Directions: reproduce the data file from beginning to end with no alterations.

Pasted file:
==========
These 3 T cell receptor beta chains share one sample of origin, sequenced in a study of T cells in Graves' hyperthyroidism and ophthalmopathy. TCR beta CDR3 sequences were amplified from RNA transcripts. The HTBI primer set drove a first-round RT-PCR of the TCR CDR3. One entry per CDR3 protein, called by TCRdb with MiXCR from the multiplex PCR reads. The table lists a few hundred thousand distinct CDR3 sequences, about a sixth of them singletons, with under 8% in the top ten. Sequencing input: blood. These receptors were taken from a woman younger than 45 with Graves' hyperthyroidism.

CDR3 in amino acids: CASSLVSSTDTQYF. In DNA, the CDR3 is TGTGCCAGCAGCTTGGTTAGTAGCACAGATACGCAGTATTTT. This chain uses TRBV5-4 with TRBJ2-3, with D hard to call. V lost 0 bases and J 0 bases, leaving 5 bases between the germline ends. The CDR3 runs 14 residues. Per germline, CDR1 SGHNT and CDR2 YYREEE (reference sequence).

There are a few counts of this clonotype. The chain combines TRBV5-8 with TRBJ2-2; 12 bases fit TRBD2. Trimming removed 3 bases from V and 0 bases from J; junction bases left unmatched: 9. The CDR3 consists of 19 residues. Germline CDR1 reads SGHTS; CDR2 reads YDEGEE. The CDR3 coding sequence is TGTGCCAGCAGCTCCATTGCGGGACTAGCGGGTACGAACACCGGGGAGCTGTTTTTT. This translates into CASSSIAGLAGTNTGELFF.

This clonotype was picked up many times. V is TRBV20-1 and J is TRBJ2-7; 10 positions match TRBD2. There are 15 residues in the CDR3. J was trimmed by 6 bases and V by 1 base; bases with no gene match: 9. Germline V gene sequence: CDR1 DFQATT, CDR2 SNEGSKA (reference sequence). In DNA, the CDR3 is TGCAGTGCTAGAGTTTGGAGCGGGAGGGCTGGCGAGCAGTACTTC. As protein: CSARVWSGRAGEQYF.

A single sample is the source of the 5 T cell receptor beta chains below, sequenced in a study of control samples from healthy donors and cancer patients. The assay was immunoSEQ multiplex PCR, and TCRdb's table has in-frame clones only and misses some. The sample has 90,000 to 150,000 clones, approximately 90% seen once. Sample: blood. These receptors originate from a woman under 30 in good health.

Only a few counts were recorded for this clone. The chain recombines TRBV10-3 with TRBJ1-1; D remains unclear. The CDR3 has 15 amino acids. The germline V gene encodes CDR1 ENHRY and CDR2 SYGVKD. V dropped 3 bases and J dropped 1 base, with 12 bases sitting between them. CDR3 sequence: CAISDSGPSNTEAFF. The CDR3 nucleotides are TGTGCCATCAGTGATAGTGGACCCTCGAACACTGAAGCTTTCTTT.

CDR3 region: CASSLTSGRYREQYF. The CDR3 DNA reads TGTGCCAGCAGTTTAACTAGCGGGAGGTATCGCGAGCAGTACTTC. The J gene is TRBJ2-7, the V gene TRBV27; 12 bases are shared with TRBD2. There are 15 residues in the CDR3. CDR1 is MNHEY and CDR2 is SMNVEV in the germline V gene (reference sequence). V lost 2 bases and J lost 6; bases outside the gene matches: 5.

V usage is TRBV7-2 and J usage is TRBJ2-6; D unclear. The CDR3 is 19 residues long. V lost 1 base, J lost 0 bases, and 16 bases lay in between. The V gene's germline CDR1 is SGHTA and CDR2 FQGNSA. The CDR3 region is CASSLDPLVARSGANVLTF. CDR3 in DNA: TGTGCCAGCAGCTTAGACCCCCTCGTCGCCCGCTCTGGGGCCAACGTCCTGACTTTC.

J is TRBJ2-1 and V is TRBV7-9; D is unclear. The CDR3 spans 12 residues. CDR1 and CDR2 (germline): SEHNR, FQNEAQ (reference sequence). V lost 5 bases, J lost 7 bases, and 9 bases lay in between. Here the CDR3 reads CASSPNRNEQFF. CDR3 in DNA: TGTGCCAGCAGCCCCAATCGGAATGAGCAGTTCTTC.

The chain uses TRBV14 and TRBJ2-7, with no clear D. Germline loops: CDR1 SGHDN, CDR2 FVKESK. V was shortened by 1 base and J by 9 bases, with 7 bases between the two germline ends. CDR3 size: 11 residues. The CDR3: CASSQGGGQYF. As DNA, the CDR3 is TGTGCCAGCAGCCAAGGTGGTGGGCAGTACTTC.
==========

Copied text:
These 3 T cell receptor beta chains share one sample of origin, sequenced in a study of T cells in Graves' hyperthyroidism and ophthalmopathy. TCR beta CDR3 sequences were amplified from RNA transcripts. The HTBI primer set drove a first-round RT-PCR of the TCR CDR3. One entry per CDR3 protein, called by TCRdb with MiXCR from the multiplex PCR reads. The table lists a few hundred thousand distinct CDR3 sequences, about a sixth of them singletons, with under 8% in the top ten. Sequencing input: blood. These receptors were taken from a woman younger than 45 with Graves' hyperthyroidism.

CDR3 in amino acids: CASSLVSSTDTQYF. In DNA, the CDR3 is TGTGCCAGCAGCTTGGTTAGTAGCACAGATACGCAGTATTTT. This chain uses TRBV5-4 with TRBJ2-3, with D hard to call. V lost 0 bases and J 0 bases, leaving 5 bases between the germline ends. The CDR3 runs 14 residues. Per germline, CDR1 SGHNT and CDR2 YYREEE (reference sequence).

There are a few counts of this clonotype. The chain combines TRBV5-8 with TRBJ2-2; 12 bases fit TRBD2. Trimming removed 3 bases from V and 0 bases from J; junction bases left unmatched: 9. The CDR3 consists of 19 residues. Germline CDR1 reads SGHTS; CDR2 reads YDEGEE. The CDR3 coding sequence is TGTGCCAGCAGCTCCATTGCGGGACTAGCGGGTACGAACACCGGGGAGCTGTTTTTT. This translates into CASSSIAGLAGTNTGELFF.

This clonotype was picked up many times. V is TRBV20-1 and J is TRBJ2-7; 10 positions match TRBD2. There are 15 residues in the CDR3. J was trimmed by 6 bases and V by 1 base; bases with no gene match: 9. Germline V gene sequence: CDR1 DFQATT, CDR2 SNEGSKA (reference sequence). In DNA, the CDR3 is TGCAGTGCTAGAGTTTGGAGCGGGAGGGCTGGCGAGCAGTACTTC. As protein: CSARVWSGRAGEQYF.

A single sample is the source of the 5 T cell receptor beta chains below, sequenced in a study of control samples from healthy donors and cancer patients. The assay was immunoSEQ multiplex PCR, and TCRdb's table has in-frame clones only and misses some. The sample has 90,000 to 150,000 clones, approximately 90% seen once. Sample: blood. These receptors originate from a woman under 30 in good health.

Only a few counts were recorded for this clone. The chain recombines TRBV10-3 with TRBJ1-1; D remains unclear. The CDR3 has 15 amino acids. The germline V gene encodes CDR1 ENHRY and CDR2 SYGVKD. V dropped 3 bases and J dropped 1 base, with 12 bases sitting between them. CDR3 sequence: CAISDSGPSNTEAFF. The CDR3 nucleotides are TGTGCCATCAGTGATAGTGGACCCTCGAACACTGAAGCTTTCTTT.

CDR3 region: CASSLTSGRYREQYF. The CDR3 DNA reads TGTGCCAGCAGTTTAACTAGCGGGAGGTATCGCGAGCAGTACTTC. The J gene is TRBJ2-7, the V gene TRBV27; 12 bases are shared with TRBD2. There are 15 residues in the CDR3. CDR1 is MNHEY and CDR2 is SMNVEV in the germline V gene (reference sequence). V lost 2 bases and J lost 6; bases outside the gene matches: 5.

V usage is TRBV7-2 and J usage is TRBJ2-6; D unclear. The CDR3 is 19 residues long. V lost 1 base, J lost 0 bases, and 16 bases lay in between. The V gene's germline CDR1 is SGHTA and CDR2 FQGNSA. The CDR3 region is CASSLDPLVARSGANVLTF. CDR3 in DNA: TGTGCCAGCAGCTTAGACCCCCTCGTCGCCCGCTCTGGGGCCAACGTCCTGACTTTC.

J is TRBJ2-1 and V is TRBV7-9; D is unclear. The CDR3 spans 12 residues. CDR1 and CDR2 (germline): SEHNR, FQNEAQ (reference sequence). V lost 5 bases, J lost 7 bases, and 9 bases lay in between. Here the CDR3 reads CASSPNRNEQFF. CDR3 in DNA: TGTGCCAGCAGCCCCAATCGGAATGAGCAGTTCTTC.

The chain uses TRBV14 and TRBJ2-7, with no clear D. Germline loops: CDR1 SGHDN, CDR2 FVKESK. V was shortened by 1 base and J by 9 bases, with 7 bases between the two germline ends. CDR3 size: 11 residues. The CDR3: CASSQGGGQYF. As DNA, the CDR3 is TGTGCCAGCAGCCAAGGTGGTGGGCAGTACTTC.